medicinebottles.jpg Millions of Americans take over-the counter and/or prescription medications every day. That leads to an awful lot of leftover pill containers – especially for those who refill their prescriptions and get a brand new bottle every time. While it is true these plastic containers can be recycled, they can also be repurposed into several handy things. While most medicine bottle upcycling projects involve them turning into containers for other things, there are some rather clever ideas too. Check out our list of five cool ways to turn those old pill bottles into something useful and unique.

1. Travel jewelry (or anything) holders

Those long skinny bottles are perfect for containing your tiny items while en route to a fantastic vacation. Store earrings, rings and other small trinkets in individual bottles – this will keep them separate yet organized for your entire trip. The bottles are translucent so you will be able to snatch that perfect cocktail ring just in time to make dinner – instead of digging around at the bottom of your suitcase. This blogger lists lots of items that would go great inside medication containers, including hair pins, mints and coins (especially useful for those who carry quarters!).

2. Cute caddies for the home

Once again, old prescription pill bottles are obviously meant to contain things. But they don’t have to look boring – jazz those bottles up and turn them into something uniquely yours. Use origami paper to decorate a pill bottle as seen on this page. Washi and duct tape are also great resources when repurposing those pill containers, as there are tons of different colors, widths and styles with which to work. Instead of having your makeup brushes in a bag, display them proudly in different upcycled prescription bottles! You can do the same for other small items in the bathroom, such as Q-Tips and hair binders.

3. Donate bottles to those who need them most

Americans often take the simple things for granted – this includes medicine containers. These plastic bottles keep medications safe, dry and out of reach of children. However, many people in developing countries do not have access to this basic item – instead relying on scraps of paper or leaves to wrap prescriptions. This is especially true in extremely rural areas where extreme poverty runs rampant. The Malawi Project will accept clean medication containers in order to distribute them to medical professions in Malawi and other impoverished nations. Make sure to properly dispose of any expired medications and remove the labels before donating, though.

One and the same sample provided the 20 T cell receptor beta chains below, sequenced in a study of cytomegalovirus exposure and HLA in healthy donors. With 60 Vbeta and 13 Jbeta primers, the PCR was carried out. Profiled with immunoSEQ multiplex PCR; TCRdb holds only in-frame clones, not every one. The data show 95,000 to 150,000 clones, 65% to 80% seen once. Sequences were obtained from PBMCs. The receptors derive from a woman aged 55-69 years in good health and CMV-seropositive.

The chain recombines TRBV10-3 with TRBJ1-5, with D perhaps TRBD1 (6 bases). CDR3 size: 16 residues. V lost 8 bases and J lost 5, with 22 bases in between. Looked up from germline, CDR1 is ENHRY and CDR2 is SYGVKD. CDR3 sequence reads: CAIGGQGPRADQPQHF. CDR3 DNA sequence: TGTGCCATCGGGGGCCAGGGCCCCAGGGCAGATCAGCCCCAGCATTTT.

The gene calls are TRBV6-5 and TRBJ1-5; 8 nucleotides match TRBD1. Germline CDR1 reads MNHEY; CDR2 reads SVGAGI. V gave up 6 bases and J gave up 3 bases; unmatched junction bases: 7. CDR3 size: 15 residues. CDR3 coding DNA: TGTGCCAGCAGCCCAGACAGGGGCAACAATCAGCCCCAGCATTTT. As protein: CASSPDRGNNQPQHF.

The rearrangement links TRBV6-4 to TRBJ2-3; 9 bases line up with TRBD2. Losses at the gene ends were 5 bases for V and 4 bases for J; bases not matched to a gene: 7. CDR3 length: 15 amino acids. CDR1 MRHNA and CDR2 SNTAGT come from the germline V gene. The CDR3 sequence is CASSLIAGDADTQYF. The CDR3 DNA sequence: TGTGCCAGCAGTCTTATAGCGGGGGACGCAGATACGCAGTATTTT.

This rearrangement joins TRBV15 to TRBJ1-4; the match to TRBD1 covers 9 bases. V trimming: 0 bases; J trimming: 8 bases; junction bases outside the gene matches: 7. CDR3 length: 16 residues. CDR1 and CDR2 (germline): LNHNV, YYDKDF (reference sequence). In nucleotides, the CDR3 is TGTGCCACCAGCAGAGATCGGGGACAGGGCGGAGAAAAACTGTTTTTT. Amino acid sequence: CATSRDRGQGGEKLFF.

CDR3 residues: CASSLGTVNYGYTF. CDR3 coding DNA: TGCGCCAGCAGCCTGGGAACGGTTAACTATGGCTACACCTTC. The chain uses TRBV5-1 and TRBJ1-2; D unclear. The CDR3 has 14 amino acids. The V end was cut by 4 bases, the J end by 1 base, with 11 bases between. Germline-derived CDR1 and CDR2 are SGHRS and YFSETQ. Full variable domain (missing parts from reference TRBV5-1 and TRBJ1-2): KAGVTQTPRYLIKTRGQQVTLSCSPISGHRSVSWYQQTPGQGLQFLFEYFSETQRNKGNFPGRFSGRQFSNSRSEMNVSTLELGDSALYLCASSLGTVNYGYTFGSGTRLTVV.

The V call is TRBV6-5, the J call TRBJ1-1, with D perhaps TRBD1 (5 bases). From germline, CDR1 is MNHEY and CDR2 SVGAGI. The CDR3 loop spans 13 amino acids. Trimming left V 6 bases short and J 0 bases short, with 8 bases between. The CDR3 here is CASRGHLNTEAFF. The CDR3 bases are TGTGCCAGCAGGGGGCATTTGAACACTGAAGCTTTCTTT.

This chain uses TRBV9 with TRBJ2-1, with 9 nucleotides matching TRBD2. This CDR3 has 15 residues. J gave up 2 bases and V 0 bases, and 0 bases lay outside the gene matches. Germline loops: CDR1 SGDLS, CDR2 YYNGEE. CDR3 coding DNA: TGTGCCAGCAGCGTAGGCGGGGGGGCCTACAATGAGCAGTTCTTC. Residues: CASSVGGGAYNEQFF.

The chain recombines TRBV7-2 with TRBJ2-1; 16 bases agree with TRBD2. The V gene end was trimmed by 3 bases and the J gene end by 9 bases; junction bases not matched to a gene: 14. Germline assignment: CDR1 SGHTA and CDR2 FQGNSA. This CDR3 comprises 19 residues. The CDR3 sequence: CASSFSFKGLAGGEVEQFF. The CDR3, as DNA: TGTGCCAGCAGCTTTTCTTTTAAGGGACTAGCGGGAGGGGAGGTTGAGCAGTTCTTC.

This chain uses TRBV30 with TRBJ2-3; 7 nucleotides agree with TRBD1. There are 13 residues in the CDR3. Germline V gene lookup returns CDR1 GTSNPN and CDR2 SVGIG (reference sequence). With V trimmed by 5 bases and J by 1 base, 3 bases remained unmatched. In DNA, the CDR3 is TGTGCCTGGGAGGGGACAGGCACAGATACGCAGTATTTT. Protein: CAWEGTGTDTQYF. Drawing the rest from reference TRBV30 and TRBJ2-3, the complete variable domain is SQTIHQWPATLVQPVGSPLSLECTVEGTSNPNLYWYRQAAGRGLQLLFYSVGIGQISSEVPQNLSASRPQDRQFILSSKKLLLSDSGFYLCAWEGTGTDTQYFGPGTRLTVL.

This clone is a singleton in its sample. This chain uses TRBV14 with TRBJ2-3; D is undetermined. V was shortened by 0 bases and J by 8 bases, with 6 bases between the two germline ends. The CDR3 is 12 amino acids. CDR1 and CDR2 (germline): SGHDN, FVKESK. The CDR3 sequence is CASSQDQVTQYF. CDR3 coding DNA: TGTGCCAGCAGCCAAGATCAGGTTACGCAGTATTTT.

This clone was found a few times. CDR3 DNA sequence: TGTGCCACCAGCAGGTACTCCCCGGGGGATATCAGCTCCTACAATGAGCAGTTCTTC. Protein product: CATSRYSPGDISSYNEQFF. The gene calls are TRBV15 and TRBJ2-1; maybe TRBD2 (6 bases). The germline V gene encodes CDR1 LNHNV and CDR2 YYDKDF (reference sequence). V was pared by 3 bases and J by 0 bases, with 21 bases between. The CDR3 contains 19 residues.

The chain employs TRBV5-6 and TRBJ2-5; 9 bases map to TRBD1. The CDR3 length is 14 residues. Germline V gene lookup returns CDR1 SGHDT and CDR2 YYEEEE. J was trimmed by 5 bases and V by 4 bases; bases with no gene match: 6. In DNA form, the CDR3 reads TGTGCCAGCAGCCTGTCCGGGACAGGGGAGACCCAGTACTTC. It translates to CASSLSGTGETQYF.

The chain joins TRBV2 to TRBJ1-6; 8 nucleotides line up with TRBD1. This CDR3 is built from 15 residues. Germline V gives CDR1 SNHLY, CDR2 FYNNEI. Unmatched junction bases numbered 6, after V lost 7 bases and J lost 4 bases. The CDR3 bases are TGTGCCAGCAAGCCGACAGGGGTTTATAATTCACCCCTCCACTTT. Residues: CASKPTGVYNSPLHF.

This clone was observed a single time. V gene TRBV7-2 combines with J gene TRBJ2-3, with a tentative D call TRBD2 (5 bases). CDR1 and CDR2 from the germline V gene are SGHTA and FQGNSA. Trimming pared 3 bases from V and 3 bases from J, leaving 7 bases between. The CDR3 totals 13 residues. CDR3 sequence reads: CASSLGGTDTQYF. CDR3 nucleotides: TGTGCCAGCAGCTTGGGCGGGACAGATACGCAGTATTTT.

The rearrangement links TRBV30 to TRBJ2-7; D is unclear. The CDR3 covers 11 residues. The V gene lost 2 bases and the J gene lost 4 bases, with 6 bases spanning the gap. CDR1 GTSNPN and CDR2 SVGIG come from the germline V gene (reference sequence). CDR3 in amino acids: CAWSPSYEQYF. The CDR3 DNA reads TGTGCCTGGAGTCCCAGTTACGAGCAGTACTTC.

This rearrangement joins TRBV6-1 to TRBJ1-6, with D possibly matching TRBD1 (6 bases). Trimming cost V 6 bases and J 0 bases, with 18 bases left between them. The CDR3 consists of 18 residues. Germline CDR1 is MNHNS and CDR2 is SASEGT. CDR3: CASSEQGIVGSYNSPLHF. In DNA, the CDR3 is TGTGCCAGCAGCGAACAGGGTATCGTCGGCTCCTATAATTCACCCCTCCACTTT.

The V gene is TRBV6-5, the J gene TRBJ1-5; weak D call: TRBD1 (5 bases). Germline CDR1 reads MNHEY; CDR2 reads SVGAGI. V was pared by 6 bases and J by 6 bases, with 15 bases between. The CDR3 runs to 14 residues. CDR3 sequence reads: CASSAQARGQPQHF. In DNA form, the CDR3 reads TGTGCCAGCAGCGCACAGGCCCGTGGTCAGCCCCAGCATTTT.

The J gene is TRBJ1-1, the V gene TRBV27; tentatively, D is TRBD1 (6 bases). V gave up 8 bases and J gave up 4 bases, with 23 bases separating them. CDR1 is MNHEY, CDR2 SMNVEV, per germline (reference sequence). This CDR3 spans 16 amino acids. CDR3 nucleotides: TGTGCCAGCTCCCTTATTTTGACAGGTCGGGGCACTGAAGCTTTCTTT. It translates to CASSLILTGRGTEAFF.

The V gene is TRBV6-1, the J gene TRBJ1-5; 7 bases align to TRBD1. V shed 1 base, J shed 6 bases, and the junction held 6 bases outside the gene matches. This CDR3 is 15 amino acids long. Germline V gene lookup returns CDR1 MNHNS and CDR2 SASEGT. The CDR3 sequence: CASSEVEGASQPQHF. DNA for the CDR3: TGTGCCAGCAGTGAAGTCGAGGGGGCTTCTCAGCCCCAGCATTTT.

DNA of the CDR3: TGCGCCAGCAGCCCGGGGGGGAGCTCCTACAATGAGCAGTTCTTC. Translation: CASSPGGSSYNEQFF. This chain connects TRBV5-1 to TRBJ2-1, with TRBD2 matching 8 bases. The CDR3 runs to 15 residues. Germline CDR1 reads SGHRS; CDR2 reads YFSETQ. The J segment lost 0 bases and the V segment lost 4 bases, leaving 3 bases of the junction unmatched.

4. DIY Hide-a-Key

Most people store their spare house keys in obvious places, such as under the door mat or in a lockbox outside of the home. Hide-a-key rocks – which look like real rocks but are actually plastic containers – are gaining in popularity. This product is incredibly easy to DIY – it only takes an actual rock, an old medicine bottle and some super glue. Attach the rock to the cap of the bottle using the glue; once it’s dry, place a spare key inside the bottle, twist on the cap and bury somewhere in your garden or yard. Now your house key is secret and safe, and you didn’t spend a dime.

5. Create a snowman craft

This cute project is great for when winter rolls around, so it may be a good idea to start saving up those old medication containers now. There are several ways to do this craft, but this tutorial is a fun one. Simply paint the lid of the bottle black and the bottle itself white, to represent a hat and the snowman body. Glue buttons on the bottom half to resemble a sweater and small twigs on the sides for the arms – plus a little felt makes a cute scarf. Draw a happy face under the hat and voila! A new snowman (or woman) pal for the whole family to enjoy!